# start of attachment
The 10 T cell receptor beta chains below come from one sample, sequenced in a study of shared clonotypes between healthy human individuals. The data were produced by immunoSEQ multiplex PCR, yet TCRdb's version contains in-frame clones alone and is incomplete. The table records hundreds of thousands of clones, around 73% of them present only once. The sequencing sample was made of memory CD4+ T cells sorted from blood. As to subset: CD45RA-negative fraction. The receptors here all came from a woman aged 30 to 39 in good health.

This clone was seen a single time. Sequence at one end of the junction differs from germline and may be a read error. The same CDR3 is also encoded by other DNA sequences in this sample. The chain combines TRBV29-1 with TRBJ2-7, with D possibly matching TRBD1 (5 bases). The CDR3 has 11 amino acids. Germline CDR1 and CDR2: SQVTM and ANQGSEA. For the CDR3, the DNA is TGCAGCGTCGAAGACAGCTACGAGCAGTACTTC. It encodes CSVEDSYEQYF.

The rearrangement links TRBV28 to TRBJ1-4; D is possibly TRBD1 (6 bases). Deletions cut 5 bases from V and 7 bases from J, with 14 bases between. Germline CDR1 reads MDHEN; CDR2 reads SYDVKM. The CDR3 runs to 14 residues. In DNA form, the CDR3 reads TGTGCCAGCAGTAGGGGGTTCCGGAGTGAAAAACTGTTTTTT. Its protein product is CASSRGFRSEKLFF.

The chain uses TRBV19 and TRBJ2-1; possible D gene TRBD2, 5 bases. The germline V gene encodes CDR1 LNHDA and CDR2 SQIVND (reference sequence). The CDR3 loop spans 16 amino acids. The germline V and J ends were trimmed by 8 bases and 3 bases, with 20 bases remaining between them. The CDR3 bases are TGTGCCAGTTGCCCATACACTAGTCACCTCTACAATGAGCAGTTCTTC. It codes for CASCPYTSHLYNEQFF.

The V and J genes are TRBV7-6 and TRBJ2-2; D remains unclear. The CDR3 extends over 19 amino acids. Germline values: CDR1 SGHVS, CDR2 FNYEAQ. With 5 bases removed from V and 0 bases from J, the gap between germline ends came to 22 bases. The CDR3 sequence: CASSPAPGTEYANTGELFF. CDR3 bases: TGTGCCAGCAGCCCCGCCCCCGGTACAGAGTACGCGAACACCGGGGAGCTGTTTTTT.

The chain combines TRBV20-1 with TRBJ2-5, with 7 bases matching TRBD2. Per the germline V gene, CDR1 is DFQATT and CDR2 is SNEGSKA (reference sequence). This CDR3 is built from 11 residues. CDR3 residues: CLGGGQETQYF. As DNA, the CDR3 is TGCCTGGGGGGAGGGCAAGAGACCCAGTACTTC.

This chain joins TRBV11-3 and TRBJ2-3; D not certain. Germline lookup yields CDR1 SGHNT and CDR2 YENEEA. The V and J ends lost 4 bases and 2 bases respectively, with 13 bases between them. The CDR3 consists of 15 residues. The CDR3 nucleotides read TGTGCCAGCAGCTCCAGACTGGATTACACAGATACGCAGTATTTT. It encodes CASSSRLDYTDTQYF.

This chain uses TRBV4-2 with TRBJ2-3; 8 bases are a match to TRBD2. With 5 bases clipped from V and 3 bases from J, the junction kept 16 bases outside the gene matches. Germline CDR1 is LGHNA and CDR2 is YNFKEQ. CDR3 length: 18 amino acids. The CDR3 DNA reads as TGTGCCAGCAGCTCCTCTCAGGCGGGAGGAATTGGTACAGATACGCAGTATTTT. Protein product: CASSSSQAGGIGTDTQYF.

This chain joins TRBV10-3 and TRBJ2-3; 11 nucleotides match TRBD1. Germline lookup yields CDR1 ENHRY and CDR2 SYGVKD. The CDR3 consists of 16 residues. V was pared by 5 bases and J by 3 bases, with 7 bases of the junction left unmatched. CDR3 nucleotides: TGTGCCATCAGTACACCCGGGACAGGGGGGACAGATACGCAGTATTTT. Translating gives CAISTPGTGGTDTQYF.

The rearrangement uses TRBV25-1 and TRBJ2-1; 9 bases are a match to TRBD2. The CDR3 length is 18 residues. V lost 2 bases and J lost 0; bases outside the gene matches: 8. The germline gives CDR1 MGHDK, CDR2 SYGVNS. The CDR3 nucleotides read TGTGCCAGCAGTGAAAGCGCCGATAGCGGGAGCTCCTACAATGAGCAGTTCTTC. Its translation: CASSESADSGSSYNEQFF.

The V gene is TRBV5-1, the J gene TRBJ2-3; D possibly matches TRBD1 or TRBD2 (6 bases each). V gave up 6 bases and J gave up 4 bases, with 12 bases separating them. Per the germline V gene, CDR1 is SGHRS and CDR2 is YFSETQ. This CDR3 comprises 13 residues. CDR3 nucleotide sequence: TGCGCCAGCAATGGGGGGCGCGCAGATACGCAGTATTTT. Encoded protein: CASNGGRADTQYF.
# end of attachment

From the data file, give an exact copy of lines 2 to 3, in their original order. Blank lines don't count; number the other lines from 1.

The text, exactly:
This clone was seen a single time. Sequence at one end of the junction differs from germline and may be a read error. The same CDR3 is also encoded by other DNA sequences in this sample. The chain combines TRBV29-1 with TRBJ2-7, with D possibly matching TRBD1 (5 bases). The CDR3 has 11 amino acids. Germline CDR1 and CDR2: SQVTM and ANQGSEA. For the CDR3, the DNA is TGCAGCGTCGAAGACAGCTACGAGCAGTACTTC. It encodes CSVEDSYEQYF.

The rearrangement links TRBV28 to TRBJ1-4; D is possibly TRBD1 (6 bases). Deletions cut 5 bases from V and 7 bases from J, with 14 bases between. Germline CDR1 reads MDHEN; CDR2 reads SYDVKM. The CDR3 runs to 14 residues. In DNA form, the CDR3 reads TGTGCCAGCAGTAGGGGGTTCCGGAGTGAAAAACTGTTTTTT. Its protein product is CASSRGFRSEKLFF.